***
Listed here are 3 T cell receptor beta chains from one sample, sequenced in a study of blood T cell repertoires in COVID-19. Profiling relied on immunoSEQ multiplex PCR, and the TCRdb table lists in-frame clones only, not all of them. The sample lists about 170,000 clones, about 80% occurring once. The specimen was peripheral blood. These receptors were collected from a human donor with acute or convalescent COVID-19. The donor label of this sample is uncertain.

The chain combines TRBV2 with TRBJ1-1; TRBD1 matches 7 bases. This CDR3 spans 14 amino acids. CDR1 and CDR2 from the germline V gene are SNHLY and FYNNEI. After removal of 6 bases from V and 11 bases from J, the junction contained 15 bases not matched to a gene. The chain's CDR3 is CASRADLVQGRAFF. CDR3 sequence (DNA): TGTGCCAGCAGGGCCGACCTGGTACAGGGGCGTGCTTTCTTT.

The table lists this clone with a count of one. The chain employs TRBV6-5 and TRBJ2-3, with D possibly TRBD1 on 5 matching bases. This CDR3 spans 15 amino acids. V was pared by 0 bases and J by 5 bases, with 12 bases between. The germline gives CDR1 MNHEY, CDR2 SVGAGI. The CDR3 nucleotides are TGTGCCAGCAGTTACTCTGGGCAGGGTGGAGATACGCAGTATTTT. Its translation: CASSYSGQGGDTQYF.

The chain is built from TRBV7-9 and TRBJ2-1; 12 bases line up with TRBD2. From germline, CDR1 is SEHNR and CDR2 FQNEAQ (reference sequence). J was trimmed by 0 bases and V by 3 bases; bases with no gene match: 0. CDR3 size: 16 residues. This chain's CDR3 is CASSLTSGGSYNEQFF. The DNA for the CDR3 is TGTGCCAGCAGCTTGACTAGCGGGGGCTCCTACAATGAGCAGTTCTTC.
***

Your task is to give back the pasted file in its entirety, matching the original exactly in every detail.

Listed here are 3 T cell receptor beta chains from one sample, sequenced in a study of blood T cell repertoires in COVID-19. Profiling relied on immunoSEQ multiplex PCR, and the TCRdb table lists in-frame clones only, not all of them. The sample lists about 170,000 clones, about 80% occurring once. The specimen was peripheral blood. These receptors were collected from a human donor with acute or convalescent COVID-19. The donor label of this sample is uncertain.

The chain combines TRBV2 with TRBJ1-1; TRBD1 matches 7 bases. This CDR3 spans 14 amino acids. CDR1 and CDR2 from the germline V gene are SNHLY and FYNNEI. After removal of 6 bases from V and 11 bases from J, the junction contained 15 bases not matched to a gene. The chain's CDR3 is CASRADLVQGRAFF. CDR3 sequence (DNA): TGTGCCAGCAGGGCCGACCTGGTACAGGGGCGTGCTTTCTTT.

The table lists this clone with a count of one. The chain employs TRBV6-5 and TRBJ2-3, with D possibly TRBD1 on 5 matching bases. This CDR3 spans 15 amino acids. V was pared by 0 bases and J by 5 bases, with 12 bases between. The germline gives CDR1 MNHEY, CDR2 SVGAGI. The CDR3 nucleotides are TGTGCCAGCAGTTACTCTGGGCAGGGTGGAGATACGCAGTATTTT. Its translation: CASSYSGQGGDTQYF.

The chain is built from TRBV7-9 and TRBJ2-1; 12 bases line up with TRBD2. From germline, CDR1 is SEHNR and CDR2 FQNEAQ (reference sequence). J was trimmed by 0 bases and V by 3 bases; bases with no gene match: 0. CDR3 size: 16 residues. This chain's CDR3 is CASSLTSGGSYNEQFF. The DNA for the CDR3 is TGTGCCAGCAGCTTGACTAGCGGGGGCTCCTACAATGAGCAGTTCTTC.